We (politicians) will convince you (people that live in the mountains) that wolves are your biggest problem. We will hide behind this lie, our carelessness and our faults and you will forget that we have left you to your own devices. And then we will urge you to complain, to demonstrate, to rise up against the scapegoat that we deliberately created. Then we will show you that we are on your side and that we want to help you by proposing to kill some wolves, but just those that are killing your sheep. We will tell you that you must rely on us, even if you don’t trust us completely. You will be quiet for a while… you will. This programmed killing has no use; it’s just a farce – a misleading solution!


Brunella: The recent documentary Medicine of the Wolf made in Minnesota, tells about the fears and problems that wolves have always aroused, just like Storie di uomine e lupi (Stories of Men and Wolves) does. Do you think it’s a coincidence that now so many people and governments are dealing with the same issues?

Andrea and Alessandro: No, we don’t think so. And in fact, it’s not a coincidence that it’s happening now. In the western tradition, the wolf has always been represented as a villain or a frightfully wild beast. For human beings, the wolf has always been synonymous with fear, so men tried to attach every type of evil on it. The wolf frightens men like the unknown, and like every different and strange thing. We also think it’s not a coincidence that wolves have appeared again in a world where social values are in a crisis and have been degraded. It’s almost like a coincidence: when men are more lost, the wolves return.

Brunella: Who should watch your documentary? In other words, is there a kind of person it’s particularly meant for? Why?

Andrea and Alessandro: This film is for everyone who knows little or nothing about wolves and wants to find out what they really represent. It’s time for the wolves’ story to be told, not only as a fable or through imaginary characters. They really exist, they live in our mountains and maybe, sometimes, we can also meet them. It’s time to start saying that wolves are not only a problem, but also an important resource.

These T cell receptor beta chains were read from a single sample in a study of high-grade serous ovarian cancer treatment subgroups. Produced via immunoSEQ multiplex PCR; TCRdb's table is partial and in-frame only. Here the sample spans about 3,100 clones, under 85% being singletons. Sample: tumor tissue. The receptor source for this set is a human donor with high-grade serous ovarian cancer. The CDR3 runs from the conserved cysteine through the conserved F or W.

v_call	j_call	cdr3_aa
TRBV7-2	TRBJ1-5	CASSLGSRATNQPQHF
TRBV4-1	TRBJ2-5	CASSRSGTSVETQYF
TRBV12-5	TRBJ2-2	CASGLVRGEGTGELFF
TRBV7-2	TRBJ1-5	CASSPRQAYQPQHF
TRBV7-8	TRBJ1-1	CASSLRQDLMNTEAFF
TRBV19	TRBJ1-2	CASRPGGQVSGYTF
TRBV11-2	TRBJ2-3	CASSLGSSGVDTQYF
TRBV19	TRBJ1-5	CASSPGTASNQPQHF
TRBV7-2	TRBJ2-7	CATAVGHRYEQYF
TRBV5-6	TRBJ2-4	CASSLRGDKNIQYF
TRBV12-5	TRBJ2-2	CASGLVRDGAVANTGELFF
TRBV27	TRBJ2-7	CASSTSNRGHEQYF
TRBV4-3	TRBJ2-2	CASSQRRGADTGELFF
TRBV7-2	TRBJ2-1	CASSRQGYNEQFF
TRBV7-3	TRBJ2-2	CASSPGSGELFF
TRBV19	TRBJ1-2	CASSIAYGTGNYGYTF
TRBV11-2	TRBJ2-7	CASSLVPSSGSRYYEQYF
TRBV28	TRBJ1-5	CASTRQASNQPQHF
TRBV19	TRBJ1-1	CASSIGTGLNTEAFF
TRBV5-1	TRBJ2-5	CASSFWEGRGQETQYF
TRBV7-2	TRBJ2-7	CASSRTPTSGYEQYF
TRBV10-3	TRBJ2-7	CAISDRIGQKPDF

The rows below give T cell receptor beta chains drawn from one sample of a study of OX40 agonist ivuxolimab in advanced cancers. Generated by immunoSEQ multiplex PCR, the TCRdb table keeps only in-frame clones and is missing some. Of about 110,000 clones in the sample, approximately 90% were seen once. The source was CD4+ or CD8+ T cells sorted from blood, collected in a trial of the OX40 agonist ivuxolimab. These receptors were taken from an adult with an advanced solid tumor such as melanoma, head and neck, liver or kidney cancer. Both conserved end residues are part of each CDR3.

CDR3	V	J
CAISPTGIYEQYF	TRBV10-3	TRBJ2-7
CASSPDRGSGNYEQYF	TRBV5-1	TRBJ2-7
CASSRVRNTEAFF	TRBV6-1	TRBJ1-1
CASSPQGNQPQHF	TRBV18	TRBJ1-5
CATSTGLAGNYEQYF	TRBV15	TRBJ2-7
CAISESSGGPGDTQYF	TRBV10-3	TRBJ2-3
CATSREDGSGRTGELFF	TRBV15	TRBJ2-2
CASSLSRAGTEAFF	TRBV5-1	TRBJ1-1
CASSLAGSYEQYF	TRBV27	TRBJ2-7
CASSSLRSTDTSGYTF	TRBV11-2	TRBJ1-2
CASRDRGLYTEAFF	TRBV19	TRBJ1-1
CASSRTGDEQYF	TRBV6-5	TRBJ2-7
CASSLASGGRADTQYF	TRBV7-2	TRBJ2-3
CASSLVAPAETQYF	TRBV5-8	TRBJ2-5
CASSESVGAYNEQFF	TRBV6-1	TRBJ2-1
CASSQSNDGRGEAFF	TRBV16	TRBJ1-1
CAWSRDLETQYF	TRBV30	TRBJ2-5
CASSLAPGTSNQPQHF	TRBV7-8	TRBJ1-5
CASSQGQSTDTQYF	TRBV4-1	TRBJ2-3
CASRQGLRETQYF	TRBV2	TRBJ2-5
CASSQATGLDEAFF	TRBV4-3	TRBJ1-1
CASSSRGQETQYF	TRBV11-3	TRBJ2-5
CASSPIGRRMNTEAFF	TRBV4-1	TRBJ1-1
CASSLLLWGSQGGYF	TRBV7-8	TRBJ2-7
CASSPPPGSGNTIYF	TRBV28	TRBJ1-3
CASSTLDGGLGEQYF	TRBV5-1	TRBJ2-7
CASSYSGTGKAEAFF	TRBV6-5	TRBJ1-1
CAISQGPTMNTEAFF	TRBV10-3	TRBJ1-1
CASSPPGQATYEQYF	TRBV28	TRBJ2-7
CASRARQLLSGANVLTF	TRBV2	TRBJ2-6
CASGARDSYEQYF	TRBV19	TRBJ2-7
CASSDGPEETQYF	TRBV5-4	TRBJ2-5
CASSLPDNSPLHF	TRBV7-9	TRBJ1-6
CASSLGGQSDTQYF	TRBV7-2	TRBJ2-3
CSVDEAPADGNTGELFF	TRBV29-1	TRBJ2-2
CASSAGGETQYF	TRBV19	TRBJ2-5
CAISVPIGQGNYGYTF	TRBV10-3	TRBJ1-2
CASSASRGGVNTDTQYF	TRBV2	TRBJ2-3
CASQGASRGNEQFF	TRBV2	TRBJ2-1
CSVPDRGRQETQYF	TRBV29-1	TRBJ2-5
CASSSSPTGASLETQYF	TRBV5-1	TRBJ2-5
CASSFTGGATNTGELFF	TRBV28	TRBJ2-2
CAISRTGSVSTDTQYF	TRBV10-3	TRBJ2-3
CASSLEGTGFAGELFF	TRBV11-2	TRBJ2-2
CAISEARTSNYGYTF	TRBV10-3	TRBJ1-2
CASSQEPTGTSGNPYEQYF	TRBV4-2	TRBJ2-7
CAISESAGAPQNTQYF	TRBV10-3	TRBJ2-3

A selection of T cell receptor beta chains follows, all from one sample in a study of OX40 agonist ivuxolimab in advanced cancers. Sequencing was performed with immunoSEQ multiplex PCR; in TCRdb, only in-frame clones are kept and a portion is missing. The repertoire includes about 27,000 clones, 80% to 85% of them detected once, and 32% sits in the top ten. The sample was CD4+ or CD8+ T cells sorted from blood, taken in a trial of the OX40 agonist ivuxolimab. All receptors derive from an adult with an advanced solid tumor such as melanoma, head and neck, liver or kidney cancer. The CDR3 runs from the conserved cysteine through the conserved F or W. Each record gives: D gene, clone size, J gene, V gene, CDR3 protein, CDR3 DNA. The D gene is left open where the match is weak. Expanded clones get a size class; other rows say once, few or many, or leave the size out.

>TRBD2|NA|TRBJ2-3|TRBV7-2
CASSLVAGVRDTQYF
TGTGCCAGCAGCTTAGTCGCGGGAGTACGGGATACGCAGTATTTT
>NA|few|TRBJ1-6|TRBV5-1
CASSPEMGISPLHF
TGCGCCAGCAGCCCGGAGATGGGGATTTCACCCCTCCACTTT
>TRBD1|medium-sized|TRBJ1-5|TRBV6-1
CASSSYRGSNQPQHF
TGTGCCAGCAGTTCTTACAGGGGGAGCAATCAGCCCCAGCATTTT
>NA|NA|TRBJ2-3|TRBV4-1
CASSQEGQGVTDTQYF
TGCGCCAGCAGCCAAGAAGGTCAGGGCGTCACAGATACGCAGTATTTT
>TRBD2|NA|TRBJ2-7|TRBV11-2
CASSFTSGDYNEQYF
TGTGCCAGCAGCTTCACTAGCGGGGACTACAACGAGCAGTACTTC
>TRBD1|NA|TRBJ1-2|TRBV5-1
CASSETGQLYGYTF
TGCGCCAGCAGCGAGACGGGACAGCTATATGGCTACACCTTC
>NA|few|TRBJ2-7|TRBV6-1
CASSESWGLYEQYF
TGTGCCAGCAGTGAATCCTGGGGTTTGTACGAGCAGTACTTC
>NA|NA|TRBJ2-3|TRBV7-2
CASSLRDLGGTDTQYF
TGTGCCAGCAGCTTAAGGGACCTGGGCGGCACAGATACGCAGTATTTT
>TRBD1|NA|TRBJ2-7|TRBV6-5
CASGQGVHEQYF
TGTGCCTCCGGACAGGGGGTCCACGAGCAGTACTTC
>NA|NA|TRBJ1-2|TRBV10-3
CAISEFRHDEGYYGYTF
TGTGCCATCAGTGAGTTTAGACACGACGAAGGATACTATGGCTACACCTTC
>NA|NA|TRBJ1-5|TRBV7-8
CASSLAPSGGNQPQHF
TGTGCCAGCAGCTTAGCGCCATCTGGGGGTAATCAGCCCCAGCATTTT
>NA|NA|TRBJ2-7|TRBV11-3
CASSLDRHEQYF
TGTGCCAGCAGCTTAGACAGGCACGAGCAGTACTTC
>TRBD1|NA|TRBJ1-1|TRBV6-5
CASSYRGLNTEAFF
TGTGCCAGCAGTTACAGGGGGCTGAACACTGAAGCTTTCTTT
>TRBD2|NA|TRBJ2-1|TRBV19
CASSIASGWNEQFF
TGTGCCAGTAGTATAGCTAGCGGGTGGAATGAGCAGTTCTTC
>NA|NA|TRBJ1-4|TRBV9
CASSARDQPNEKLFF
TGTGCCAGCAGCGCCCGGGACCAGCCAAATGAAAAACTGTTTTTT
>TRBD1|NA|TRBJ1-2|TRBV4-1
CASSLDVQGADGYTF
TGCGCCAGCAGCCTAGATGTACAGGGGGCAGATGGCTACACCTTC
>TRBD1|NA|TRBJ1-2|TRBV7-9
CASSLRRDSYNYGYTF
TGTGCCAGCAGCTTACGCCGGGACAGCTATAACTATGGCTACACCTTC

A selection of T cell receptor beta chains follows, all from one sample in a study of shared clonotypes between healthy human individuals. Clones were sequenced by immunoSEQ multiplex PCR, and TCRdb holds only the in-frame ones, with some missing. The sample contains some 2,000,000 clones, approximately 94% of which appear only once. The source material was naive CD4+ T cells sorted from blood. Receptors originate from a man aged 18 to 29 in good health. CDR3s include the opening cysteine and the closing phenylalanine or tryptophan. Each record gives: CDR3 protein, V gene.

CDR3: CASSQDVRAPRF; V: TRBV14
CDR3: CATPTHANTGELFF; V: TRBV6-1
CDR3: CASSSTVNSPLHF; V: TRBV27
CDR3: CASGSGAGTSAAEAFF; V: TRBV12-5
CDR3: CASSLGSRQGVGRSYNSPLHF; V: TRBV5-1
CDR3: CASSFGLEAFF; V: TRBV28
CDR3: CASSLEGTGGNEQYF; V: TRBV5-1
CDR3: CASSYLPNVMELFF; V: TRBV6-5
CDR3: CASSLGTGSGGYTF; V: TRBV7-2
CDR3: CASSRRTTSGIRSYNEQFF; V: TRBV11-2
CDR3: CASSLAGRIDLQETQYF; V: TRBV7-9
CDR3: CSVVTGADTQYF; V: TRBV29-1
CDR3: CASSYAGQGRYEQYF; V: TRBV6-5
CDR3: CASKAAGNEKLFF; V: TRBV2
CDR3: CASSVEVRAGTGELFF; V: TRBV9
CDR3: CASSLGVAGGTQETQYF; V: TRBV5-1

Ajassa Tiziano – breeder, Titian Aiassa, 28 years runs the business of cattle breeding that his father founded. Since childhood he attended with his family pastures above Limone Piemonte. After his studies he decided to take over his father’s company by expanding and investing capital. Loves the breeder work, he does with passion and dedication, caring and selecting the Piedmontese cattle native breed. His dream is to spread the meat fassone worldwide. In recent years he has suffered the loss of dozens of leaders due to attacks by wolves in the mountain pastures.


Hope, a wolf wounded GO TO THE GALLERY A wolf , later christened Hope , was found wounded in Pragelato, along the main road for Sestriere, near Turin, in December 2012. After being captured and transported animals at the Center for Non Conventional at the University of Veterinary Grugliasco (TO) has been entrusted to the care of prof. Giuseppe Quaranta and Mitzy Mauthe Dr. Von Degerfeld. From there it was transported to the center Men and Wolves of Entracque (CN) and perhaps will be released.


Photo credit: Paolo Bosio 

Information on  Stories of Men and Wolves

a documentary film

Year 2015 Duration 75 ‘ Format 16: 9 / HD / Color Directed by Alessandro Abba Legnazzi and Andrea Deaglio With video and photographic contributions by Stefano Polliotto, Michele Corti, Lidia Ellena, Stephen and Stephanie Unterthiner, Imperia Provincial Police, Nicola Sordello Produced by BabyDoc Film (Turin) Quartier Latin Media (France) With the support of Film Commission Torino Piemonte and Film Commission Vallée d’Aoste executive production of Andrea Parena, Michel Noll B Alessandro Abba Legnazzi, Ivan Augello Francesca Frigo, Andrea Deaglio Mounting Isabelle Collin Sound in direct Niccolo Bosio

Stories of Men and Wolves Facebook page 



Brunella Pernigotti lives in Turin, Italy. She is a teacher, a writer and a photographer. She published a novel and a book of tales and has to her credit about ten one-man exhibitions of photos. She is member of the board of a non-profit association of Turin, “Tribù del Badnightcafè”, that organizes cultural and artistic events. 

View posts by Brunella Pernigotti: On the trail of the Italian wolf

Italian Documentary Film: Storie di uomini e lupi – Stories of men and wolves – reviewed by Brunella Pernigotti 

Information about the documentary 

Storie di uomini e lupi – Stories of men and wolves  

 “They are back. Some people swear they have seen them moving about in the woods; someone else heard them howling in the night. The shepherds show the remains of their killed animals bearing the signs of two canines under their throat. The photographers venture on the mountains to spot them. Park rangers follow footprints in the snow and place their photo-traps. Dreadful stories come back from the past and the inhabitants of the mountain villages are wondering about their future. Loved, hated, idealized, the wolves are back in the Alps.”